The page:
End of Keystone XL Shows Hard Road for New Pipelines

SourceThe Wall Street Journal
SectorOil & Gas
CountryGulf

But the U.S. and Canada still rely on pipelines to transport fossil fuels that underpin commerce, transportation and heating and cooling. As pipelines become increasingly difficult to build, the countries will become more dependent on older infrastructure that is vulnerable to disruptions.

The shutdown of the Colonial Pipeline last month after it was attacked by hackers highlights the potential impact caused by unexpected disruptions to the current network.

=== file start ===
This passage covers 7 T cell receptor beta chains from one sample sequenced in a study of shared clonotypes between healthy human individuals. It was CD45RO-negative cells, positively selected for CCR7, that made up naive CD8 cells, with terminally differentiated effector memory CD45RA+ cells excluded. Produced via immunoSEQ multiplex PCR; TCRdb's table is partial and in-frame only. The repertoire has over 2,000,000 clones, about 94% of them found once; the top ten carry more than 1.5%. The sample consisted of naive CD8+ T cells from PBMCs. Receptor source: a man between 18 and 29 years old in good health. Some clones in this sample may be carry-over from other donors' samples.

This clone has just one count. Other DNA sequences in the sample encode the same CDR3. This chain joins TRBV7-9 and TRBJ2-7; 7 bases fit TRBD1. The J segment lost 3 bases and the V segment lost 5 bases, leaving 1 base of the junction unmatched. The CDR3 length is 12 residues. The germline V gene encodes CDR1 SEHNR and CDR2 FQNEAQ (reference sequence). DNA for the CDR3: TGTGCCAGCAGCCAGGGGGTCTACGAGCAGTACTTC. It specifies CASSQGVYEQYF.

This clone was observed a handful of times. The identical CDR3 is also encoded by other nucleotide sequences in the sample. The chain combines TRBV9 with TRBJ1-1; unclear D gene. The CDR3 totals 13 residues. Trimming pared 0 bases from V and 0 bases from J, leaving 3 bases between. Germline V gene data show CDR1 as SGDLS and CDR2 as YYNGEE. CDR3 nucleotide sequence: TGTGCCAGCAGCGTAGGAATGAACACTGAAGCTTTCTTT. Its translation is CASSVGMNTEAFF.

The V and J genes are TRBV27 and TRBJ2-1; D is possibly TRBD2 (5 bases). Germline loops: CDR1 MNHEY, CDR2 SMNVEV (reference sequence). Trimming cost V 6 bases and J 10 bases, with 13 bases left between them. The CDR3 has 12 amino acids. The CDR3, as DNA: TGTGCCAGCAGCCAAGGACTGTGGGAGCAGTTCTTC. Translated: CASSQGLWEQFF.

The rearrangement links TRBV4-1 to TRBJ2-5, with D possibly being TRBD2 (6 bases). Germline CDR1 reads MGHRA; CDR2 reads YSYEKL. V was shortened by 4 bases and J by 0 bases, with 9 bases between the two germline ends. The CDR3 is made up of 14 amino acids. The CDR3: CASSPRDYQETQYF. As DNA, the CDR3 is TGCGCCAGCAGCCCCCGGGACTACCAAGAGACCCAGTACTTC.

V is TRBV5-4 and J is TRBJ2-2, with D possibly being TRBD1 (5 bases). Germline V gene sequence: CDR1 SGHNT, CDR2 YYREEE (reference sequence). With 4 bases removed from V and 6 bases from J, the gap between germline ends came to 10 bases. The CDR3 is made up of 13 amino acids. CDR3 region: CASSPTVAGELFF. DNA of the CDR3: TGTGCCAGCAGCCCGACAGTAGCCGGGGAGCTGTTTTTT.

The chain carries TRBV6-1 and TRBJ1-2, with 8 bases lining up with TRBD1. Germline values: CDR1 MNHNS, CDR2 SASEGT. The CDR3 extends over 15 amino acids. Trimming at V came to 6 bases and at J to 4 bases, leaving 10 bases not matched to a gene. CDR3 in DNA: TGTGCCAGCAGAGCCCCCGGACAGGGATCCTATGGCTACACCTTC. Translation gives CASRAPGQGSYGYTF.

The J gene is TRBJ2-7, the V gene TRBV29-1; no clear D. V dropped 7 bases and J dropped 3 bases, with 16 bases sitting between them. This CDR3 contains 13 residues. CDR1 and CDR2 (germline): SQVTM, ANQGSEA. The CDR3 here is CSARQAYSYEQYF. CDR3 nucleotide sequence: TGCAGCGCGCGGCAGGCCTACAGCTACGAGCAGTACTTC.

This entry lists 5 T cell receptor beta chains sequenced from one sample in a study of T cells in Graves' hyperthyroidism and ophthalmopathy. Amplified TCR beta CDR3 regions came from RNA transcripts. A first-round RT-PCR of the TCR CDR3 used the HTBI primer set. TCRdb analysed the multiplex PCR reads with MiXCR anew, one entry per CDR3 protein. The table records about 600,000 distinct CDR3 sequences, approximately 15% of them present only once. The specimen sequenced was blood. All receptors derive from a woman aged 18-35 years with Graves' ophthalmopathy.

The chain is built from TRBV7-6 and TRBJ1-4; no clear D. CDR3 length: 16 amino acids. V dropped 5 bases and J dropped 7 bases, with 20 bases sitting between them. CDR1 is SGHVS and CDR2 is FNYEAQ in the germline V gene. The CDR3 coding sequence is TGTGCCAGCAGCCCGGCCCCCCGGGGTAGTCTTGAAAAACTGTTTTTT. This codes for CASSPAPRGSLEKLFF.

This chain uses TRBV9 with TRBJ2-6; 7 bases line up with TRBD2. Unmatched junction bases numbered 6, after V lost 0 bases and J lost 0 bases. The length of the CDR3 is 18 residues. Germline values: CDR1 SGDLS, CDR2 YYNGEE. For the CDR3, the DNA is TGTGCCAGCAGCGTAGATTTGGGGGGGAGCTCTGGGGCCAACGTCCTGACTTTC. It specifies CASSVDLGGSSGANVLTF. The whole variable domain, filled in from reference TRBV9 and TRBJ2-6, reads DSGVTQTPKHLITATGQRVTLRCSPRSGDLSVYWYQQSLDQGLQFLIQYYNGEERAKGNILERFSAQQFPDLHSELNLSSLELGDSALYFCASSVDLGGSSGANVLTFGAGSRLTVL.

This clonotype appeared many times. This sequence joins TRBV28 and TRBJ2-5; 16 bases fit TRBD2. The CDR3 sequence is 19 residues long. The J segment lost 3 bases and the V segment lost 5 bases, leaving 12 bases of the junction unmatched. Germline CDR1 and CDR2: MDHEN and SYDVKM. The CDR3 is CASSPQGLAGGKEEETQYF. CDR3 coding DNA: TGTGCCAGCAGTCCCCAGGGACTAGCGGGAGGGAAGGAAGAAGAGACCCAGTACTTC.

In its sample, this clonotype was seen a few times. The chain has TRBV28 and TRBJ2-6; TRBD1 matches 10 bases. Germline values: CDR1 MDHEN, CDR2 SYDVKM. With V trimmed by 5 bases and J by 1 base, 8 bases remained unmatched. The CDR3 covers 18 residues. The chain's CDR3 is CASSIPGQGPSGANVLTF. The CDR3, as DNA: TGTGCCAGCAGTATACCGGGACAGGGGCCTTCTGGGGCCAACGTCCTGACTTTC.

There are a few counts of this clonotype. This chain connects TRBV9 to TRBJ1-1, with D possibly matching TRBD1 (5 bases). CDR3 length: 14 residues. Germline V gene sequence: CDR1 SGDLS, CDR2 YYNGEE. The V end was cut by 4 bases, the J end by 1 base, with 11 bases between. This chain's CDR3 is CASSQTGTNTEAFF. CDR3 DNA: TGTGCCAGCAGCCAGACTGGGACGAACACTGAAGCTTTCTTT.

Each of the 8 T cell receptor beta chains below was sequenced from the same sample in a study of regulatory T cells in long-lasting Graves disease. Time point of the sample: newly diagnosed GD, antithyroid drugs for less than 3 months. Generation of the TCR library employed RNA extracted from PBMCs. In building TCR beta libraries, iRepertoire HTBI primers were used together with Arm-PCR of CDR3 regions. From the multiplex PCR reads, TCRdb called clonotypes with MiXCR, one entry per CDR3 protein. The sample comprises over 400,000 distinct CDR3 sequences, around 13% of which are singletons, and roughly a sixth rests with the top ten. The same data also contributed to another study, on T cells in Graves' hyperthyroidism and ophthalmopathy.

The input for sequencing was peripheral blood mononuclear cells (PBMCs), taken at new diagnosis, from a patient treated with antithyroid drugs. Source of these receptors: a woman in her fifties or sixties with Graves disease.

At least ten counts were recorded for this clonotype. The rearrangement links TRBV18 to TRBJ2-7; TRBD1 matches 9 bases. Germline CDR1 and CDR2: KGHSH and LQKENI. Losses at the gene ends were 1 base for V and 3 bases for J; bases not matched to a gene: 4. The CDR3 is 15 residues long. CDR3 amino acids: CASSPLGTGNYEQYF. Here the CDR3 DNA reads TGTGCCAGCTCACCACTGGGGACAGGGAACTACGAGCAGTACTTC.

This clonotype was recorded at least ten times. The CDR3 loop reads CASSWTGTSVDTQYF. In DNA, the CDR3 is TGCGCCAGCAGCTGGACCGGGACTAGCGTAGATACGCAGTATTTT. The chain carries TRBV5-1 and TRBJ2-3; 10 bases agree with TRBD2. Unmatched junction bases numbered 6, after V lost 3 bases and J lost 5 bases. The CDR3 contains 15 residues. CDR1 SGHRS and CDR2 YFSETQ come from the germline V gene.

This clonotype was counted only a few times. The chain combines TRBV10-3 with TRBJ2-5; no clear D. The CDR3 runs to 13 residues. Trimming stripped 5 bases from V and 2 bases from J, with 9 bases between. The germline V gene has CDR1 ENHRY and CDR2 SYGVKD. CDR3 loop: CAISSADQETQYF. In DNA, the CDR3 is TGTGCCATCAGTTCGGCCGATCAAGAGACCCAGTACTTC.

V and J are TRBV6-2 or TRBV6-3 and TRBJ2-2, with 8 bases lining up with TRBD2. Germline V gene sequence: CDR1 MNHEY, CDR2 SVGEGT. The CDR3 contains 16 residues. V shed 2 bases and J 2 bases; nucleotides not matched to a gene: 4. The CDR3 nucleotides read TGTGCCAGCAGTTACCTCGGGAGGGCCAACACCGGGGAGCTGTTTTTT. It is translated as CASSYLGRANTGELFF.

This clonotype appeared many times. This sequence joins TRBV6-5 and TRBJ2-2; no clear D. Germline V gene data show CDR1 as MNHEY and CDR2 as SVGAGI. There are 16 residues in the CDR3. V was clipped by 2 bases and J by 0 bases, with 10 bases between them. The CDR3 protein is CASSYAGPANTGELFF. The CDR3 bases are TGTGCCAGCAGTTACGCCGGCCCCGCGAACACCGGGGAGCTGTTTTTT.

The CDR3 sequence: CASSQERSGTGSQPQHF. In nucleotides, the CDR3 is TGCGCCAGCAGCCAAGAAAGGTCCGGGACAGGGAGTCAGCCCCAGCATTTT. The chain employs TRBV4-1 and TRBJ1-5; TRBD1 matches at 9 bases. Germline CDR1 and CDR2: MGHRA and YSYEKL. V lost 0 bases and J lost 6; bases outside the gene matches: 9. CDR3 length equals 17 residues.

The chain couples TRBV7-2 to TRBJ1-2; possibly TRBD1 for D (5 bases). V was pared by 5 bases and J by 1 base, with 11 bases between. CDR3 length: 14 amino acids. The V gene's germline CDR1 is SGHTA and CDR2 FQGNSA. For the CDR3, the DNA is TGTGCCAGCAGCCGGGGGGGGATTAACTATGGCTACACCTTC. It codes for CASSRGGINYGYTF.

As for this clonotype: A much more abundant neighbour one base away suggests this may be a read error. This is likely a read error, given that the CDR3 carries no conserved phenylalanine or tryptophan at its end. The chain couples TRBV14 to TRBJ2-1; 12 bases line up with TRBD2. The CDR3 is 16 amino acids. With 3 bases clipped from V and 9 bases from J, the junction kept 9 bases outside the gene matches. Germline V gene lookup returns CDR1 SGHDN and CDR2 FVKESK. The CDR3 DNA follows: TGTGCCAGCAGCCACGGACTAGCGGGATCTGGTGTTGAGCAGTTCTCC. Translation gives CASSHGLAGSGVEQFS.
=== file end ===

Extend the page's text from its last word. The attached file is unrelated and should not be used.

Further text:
“Clearly, we’re relying on the infrastructure we currently have. The question becomes, as we think about filling future demand, and we need to repair or replace old infrastructure, how are we going to handle it?” said

Amy Myers Jaffe,

a research professor at Tufts University’s Fletcher School.

Global oil demand is projected to peak in coming years, which could mean projects like Keystone could eventually outlive their utility, Ms. Jaffe said. “We’re not building for the 1950s, we’re building for the 2030s.”

In the past two years, at least four multibillion-dollar pipeline projects

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